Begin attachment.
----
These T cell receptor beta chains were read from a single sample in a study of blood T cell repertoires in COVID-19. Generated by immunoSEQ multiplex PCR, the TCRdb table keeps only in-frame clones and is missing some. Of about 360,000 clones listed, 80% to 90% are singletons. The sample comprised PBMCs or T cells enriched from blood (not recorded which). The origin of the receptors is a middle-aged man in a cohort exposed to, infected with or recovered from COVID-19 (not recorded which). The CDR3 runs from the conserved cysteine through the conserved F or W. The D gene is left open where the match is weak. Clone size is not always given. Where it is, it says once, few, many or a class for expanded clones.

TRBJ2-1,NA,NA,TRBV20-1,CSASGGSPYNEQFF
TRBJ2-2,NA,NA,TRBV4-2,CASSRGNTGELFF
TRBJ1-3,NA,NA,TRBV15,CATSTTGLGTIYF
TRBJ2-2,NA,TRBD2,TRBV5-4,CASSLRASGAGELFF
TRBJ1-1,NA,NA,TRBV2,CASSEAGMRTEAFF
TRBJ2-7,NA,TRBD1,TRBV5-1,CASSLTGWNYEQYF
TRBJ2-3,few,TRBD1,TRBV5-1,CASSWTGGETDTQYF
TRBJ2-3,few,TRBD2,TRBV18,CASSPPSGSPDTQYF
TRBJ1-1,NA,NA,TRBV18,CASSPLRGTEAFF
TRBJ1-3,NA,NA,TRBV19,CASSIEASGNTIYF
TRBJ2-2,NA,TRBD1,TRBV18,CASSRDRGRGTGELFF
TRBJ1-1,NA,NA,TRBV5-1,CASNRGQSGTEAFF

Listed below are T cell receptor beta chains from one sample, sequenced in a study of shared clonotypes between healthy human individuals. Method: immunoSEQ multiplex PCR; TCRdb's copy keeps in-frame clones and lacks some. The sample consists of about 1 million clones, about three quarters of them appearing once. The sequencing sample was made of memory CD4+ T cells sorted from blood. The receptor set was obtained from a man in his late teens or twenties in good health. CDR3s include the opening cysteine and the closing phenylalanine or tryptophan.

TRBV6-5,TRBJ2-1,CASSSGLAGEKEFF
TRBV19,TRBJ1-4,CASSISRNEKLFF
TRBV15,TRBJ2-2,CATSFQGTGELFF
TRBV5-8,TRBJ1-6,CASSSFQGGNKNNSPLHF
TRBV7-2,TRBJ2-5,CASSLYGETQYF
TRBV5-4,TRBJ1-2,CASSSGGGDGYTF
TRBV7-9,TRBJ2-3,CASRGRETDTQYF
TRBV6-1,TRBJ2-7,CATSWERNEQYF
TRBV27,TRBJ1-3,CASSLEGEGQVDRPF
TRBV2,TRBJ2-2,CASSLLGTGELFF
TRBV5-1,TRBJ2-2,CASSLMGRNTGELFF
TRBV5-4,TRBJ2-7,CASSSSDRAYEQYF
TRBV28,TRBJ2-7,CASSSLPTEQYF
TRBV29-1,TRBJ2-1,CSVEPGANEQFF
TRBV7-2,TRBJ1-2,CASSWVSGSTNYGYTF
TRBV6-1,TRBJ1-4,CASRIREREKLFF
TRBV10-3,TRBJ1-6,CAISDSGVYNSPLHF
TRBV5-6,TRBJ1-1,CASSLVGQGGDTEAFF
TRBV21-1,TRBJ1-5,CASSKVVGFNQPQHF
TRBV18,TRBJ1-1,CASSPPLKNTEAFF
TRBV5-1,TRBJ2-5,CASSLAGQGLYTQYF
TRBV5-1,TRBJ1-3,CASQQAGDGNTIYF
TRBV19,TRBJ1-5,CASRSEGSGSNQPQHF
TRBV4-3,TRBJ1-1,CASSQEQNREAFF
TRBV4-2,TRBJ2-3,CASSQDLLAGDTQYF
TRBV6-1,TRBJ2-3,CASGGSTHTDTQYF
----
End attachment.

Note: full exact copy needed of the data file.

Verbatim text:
These T cell receptor beta chains were read from a single sample in a study of blood T cell repertoires in COVID-19. Generated by immunoSEQ multiplex PCR, the TCRdb table keeps only in-frame clones and is missing some. Of about 360,000 clones listed, 80% to 90% are singletons. The sample comprised PBMCs or T cells enriched from blood (not recorded which). The origin of the receptors is a middle-aged man in a cohort exposed to, infected with or recovered from COVID-19 (not recorded which). The CDR3 runs from the conserved cysteine through the conserved F or W. The D gene is left open where the match is weak. Clone size is not always given. Where it is, it says once, few, many or a class for expanded clones.

TRBJ2-1,NA,NA,TRBV20-1,CSASGGSPYNEQFF
TRBJ2-2,NA,NA,TRBV4-2,CASSRGNTGELFF
TRBJ1-3,NA,NA,TRBV15,CATSTTGLGTIYF
TRBJ2-2,NA,TRBD2,TRBV5-4,CASSLRASGAGELFF
TRBJ1-1,NA,NA,TRBV2,CASSEAGMRTEAFF
TRBJ2-7,NA,TRBD1,TRBV5-1,CASSLTGWNYEQYF
TRBJ2-3,few,TRBD1,TRBV5-1,CASSWTGGETDTQYF
TRBJ2-3,few,TRBD2,TRBV18,CASSPPSGSPDTQYF
TRBJ1-1,NA,NA,TRBV18,CASSPLRGTEAFF
TRBJ1-3,NA,NA,TRBV19,CASSIEASGNTIYF
TRBJ2-2,NA,TRBD1,TRBV18,CASSRDRGRGTGELFF
TRBJ1-1,NA,NA,TRBV5-1,CASNRGQSGTEAFF

Listed below are T cell receptor beta chains from one sample, sequenced in a study of shared clonotypes between healthy human individuals. Method: immunoSEQ multiplex PCR; TCRdb's copy keeps in-frame clones and lacks some. The sample consists of about 1 million clones, about three quarters of them appearing once. The sequencing sample was made of memory CD4+ T cells sorted from blood. The receptor set was obtained from a man in his late teens or twenties in good health. CDR3s include the opening cysteine and the closing phenylalanine or tryptophan.

TRBV6-5,TRBJ2-1,CASSSGLAGEKEFF
TRBV19,TRBJ1-4,CASSISRNEKLFF
TRBV15,TRBJ2-2,CATSFQGTGELFF
TRBV5-8,TRBJ1-6,CASSSFQGGNKNNSPLHF
TRBV7-2,TRBJ2-5,CASSLYGETQYF
TRBV5-4,TRBJ1-2,CASSSGGGDGYTF
TRBV7-9,TRBJ2-3,CASRGRETDTQYF
TRBV6-1,TRBJ2-7,CATSWERNEQYF
TRBV27,TRBJ1-3,CASSLEGEGQVDRPF
TRBV2,TRBJ2-2,CASSLLGTGELFF
TRBV5-1,TRBJ2-2,CASSLMGRNTGELFF
TRBV5-4,TRBJ2-7,CASSSSDRAYEQYF
TRBV28,TRBJ2-7,CASSSLPTEQYF
TRBV29-1,TRBJ2-1,CSVEPGANEQFF
TRBV7-2,TRBJ1-2,CASSWVSGSTNYGYTF
TRBV6-1,TRBJ1-4,CASRIREREKLFF
TRBV10-3,TRBJ1-6,CAISDSGVYNSPLHF
TRBV5-6,TRBJ1-1,CASSLVGQGGDTEAFF
TRBV21-1,TRBJ1-5,CASSKVVGFNQPQHF
TRBV18,TRBJ1-1,CASSPPLKNTEAFF
TRBV5-1,TRBJ2-5,CASSLAGQGLYTQYF
TRBV5-1,TRBJ1-3,CASQQAGDGNTIYF
TRBV19,TRBJ1-5,CASRSEGSGSNQPQHF
TRBV4-3,TRBJ1-1,CASSQEQNREAFF
TRBV4-2,TRBJ2-3,CASSQDLLAGDTQYF
TRBV6-1,TRBJ2-3,CASGGSTHTDTQYF